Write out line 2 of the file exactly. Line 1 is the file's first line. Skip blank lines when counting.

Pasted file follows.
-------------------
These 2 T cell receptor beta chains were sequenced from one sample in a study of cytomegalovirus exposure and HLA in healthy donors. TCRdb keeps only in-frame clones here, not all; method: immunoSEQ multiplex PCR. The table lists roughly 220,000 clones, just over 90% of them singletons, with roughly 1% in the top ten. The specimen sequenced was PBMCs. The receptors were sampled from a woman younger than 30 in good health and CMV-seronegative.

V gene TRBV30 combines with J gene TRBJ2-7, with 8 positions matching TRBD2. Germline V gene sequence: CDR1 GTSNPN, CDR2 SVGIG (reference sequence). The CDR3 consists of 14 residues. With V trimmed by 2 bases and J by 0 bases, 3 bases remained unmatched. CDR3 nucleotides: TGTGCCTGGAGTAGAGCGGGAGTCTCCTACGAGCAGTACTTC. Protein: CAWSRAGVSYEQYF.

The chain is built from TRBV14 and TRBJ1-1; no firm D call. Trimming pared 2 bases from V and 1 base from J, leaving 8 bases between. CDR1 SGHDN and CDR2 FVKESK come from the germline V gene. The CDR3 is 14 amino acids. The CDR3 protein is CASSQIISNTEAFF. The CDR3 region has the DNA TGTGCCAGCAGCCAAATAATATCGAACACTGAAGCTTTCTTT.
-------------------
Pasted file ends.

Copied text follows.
V gene TRBV30 combines with J gene TRBJ2-7, with 8 positions matching TRBD2. Germline V gene sequence: CDR1 GTSNPN, CDR2 SVGIG (reference sequence). The CDR3 consists of 14 residues. With V trimmed by 2 bases and J by 0 bases, 3 bases remained unmatched. CDR3 nucleotides: TGTGCCTGGAGTAGAGCGGGAGTCTCCTACGAGCAGTACTTC. Protein: CAWSRAGVSYEQYF.